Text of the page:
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Government/Politics

Protesters Of Proposed Vista Ridge Pipeline Rally City Hall

More than 100 protesters stormed the offices of the San Antonio mayor and City Council Tuesday.  They’re calling on elected officials to kill the proposed 142-mile Vista Ridge water pipeline.

The rally brought together rural landowners living over the Carrizo Aquifer in Burleson County and urban opponents who say it’s not worth the cost. 

 

On the steps of City Hall, San Antonio residents chanted, “My water, my right, my right to fight, while landowners from the Burleson County area,  held various  signs that said Vista Ridge equals unsustainable water.

Their opposition to the Vista Ridge pipeline stems in part from the San Antonio Water System’s rate increase that would be needed to pay for it but also a fear the project could drain the aquifer.

 

Rose Fritsche of Lee County claims the underground water is already scarce: “We’ve already had to put more pipes down deeper because we’ve lost underground water.”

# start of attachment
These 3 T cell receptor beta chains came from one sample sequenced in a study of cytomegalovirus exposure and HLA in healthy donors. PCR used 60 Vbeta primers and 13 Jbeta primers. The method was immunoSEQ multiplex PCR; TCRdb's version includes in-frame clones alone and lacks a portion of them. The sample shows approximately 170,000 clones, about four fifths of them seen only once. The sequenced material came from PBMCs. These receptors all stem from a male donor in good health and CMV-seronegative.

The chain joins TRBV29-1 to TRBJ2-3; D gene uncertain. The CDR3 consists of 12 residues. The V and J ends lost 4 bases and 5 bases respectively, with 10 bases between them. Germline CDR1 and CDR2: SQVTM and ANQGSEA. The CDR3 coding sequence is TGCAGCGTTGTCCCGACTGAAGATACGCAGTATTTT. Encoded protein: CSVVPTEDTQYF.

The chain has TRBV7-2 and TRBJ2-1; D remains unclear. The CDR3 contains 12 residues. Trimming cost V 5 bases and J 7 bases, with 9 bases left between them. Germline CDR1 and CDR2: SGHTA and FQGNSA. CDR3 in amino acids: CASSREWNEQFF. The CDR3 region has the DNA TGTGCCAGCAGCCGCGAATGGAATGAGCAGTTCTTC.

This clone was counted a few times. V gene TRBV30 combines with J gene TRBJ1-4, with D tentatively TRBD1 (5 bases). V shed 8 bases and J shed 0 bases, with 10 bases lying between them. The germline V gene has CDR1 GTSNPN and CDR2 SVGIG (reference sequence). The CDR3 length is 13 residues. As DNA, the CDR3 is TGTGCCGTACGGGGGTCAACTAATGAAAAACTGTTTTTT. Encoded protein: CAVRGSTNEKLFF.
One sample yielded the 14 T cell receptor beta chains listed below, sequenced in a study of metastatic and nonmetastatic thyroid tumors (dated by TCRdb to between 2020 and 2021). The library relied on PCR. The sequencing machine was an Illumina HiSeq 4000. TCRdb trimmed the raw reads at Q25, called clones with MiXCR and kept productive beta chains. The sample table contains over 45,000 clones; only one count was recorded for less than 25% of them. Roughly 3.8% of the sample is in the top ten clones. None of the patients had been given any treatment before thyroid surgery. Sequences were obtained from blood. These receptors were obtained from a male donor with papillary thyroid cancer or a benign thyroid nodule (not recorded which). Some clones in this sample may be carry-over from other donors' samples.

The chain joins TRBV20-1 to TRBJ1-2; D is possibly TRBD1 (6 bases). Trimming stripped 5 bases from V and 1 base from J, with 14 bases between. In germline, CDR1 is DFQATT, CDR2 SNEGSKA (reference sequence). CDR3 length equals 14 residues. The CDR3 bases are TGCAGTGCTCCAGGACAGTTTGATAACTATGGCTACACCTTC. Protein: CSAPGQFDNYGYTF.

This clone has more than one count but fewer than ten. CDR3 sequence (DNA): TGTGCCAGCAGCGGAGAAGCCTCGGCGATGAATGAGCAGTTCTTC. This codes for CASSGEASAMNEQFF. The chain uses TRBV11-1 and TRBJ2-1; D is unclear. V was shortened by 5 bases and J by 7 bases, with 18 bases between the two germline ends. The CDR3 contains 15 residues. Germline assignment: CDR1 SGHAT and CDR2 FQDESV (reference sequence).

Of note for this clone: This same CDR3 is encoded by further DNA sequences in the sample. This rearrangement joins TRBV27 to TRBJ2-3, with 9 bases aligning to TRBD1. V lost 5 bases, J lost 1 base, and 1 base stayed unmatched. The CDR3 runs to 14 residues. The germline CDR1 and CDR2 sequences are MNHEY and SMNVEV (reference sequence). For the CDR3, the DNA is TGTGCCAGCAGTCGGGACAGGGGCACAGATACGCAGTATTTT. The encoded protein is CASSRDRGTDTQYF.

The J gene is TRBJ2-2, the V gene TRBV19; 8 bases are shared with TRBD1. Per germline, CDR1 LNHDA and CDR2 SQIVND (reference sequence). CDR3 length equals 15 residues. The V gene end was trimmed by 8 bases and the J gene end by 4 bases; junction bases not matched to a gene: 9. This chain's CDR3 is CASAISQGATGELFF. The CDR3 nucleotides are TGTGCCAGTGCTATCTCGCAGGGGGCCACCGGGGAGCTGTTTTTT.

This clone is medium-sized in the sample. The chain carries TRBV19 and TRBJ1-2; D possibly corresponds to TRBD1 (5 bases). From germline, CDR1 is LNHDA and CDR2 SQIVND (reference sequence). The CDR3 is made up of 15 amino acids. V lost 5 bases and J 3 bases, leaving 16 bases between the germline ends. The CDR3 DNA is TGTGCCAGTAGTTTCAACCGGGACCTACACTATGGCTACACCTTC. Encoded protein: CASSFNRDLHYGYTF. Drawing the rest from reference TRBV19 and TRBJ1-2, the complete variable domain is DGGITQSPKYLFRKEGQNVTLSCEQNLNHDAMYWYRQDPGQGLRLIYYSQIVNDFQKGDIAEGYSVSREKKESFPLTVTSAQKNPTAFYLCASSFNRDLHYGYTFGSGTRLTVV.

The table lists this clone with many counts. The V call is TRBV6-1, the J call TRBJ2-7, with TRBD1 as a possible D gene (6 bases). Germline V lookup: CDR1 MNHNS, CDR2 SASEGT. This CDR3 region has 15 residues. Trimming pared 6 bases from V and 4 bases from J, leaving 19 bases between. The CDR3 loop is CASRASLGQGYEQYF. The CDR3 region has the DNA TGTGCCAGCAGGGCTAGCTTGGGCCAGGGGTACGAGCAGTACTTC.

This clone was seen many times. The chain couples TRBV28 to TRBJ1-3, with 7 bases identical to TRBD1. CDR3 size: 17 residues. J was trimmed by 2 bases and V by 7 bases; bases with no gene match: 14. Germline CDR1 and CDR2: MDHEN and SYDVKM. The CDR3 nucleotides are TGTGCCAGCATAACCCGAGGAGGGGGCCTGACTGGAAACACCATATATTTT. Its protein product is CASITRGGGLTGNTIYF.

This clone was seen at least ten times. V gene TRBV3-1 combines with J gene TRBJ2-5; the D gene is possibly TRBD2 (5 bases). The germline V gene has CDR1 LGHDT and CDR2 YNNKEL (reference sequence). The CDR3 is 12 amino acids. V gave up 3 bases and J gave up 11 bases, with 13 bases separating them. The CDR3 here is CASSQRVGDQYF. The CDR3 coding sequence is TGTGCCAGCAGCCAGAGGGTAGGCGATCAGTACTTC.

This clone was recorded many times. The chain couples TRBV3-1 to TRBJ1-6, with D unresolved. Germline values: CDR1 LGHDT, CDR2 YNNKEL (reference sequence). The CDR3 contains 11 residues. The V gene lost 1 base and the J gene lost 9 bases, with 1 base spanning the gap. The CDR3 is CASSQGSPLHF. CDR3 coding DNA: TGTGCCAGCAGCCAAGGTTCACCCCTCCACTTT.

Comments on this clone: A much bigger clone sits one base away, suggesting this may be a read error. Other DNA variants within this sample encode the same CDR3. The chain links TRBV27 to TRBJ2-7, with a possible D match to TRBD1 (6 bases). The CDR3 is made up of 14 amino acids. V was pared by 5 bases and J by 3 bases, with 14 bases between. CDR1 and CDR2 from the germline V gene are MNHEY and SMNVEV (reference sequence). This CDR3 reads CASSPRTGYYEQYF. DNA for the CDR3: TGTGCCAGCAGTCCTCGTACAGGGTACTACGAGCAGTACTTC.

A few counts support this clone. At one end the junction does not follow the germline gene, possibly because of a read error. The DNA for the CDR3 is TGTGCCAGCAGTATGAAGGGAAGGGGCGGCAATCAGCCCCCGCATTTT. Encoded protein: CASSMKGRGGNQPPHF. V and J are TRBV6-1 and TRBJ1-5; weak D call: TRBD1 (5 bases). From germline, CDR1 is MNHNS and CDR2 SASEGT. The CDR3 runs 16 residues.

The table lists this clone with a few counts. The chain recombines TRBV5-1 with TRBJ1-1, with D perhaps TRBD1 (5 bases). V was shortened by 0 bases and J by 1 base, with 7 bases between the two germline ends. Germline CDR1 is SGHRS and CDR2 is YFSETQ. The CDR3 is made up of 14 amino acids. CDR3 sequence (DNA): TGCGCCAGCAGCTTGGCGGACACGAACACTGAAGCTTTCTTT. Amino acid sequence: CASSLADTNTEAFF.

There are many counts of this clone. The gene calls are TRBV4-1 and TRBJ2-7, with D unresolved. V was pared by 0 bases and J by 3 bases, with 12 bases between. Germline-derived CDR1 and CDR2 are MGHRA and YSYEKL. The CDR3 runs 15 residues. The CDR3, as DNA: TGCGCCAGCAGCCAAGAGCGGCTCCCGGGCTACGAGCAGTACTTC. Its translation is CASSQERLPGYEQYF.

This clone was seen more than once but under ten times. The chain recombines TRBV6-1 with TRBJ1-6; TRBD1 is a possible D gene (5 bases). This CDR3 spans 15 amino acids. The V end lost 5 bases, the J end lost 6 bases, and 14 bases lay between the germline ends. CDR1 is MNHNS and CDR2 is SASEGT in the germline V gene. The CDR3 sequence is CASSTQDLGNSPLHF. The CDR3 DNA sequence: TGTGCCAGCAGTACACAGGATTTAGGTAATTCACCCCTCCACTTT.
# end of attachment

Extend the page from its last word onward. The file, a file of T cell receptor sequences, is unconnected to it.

Crowding into the lobby of Mayor Ivy Taylor’s office, the protesters tried to turn-in what they say is more than 6,800 signatures from people who live over the aquifer that would be tapped. They requested to speak with council members or Mayor Taylor, but no elected officials were present.

 

Kenneth “Gabbo” Goetsch, a Burleson County  land-owner says he’s disappointed the concerns weren’t heard. “If the council is voted on by the citizens of San Antone, they should have been out here just listening to what was said in a forum.”

 

The Vista Ridge Pipeline would be funded through a proposed 50 percent increase to SAWS’ water and sewer rates over the next five years. The council is expected to approve those rates a week from Thursday. 

 

Councilman Joe Krier supports the Vista Ridge project saying, “I am convinced that there is more than enough water in the Burleson County aquifer to not only meet the demands of the pipeline from there to here but to leave the needs of Burleson County unaffected.”

 

Councilwoman Shirley Gonzalez believes the project is worth the cost. “Our city is expected to grow significantly over the next 30 years. We know that we’re going to need that additional water source so I was supportive of it in the beginning but only if SAWS would agree to adjust the rate structure so the most vulnerable citizens wouldn’t be affected, and I do believe that they have done that with what they presented offering the “lifeline rate.’”

 

This Thursday, City Council may learn more about Vista Ridge when they hear details of a controversial water study that talks about the risks of building the pipeline.